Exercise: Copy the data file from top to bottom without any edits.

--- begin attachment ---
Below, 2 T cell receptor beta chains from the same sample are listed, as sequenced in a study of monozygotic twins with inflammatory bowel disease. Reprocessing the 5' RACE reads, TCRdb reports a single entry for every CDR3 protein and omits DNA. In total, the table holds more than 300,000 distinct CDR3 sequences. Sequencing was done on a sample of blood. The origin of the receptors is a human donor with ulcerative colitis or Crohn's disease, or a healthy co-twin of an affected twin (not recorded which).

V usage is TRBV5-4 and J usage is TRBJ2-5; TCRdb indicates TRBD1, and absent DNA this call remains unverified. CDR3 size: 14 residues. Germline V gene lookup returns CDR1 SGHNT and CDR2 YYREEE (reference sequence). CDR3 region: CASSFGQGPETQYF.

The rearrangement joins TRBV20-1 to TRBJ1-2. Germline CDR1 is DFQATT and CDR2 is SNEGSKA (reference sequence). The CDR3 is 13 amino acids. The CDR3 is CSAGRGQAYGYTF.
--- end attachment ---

Below, 2 T cell receptor beta chains from the same sample are listed, as sequenced in a study of monozygotic twins with inflammatory bowel disease. Reprocessing the 5' RACE reads, TCRdb reports a single entry for every CDR3 protein and omits DNA. In total, the table holds more than 300,000 distinct CDR3 sequences. Sequencing was done on a sample of blood. The origin of the receptors is a human donor with ulcerative colitis or Crohn's disease, or a healthy co-twin of an affected twin (not recorded which).

V usage is TRBV5-4 and J usage is TRBJ2-5; TCRdb indicates TRBD1, and absent DNA this call remains unverified. CDR3 size: 14 residues. Germline V gene lookup returns CDR1 SGHNT and CDR2 YYREEE (reference sequence). CDR3 region: CASSFGQGPETQYF.

The rearrangement joins TRBV20-1 to TRBJ1-2. Germline CDR1 is DFQATT and CDR2 is SNEGSKA (reference sequence). The CDR3 is 13 amino acids. The CDR3 is CSAGRGQAYGYTF.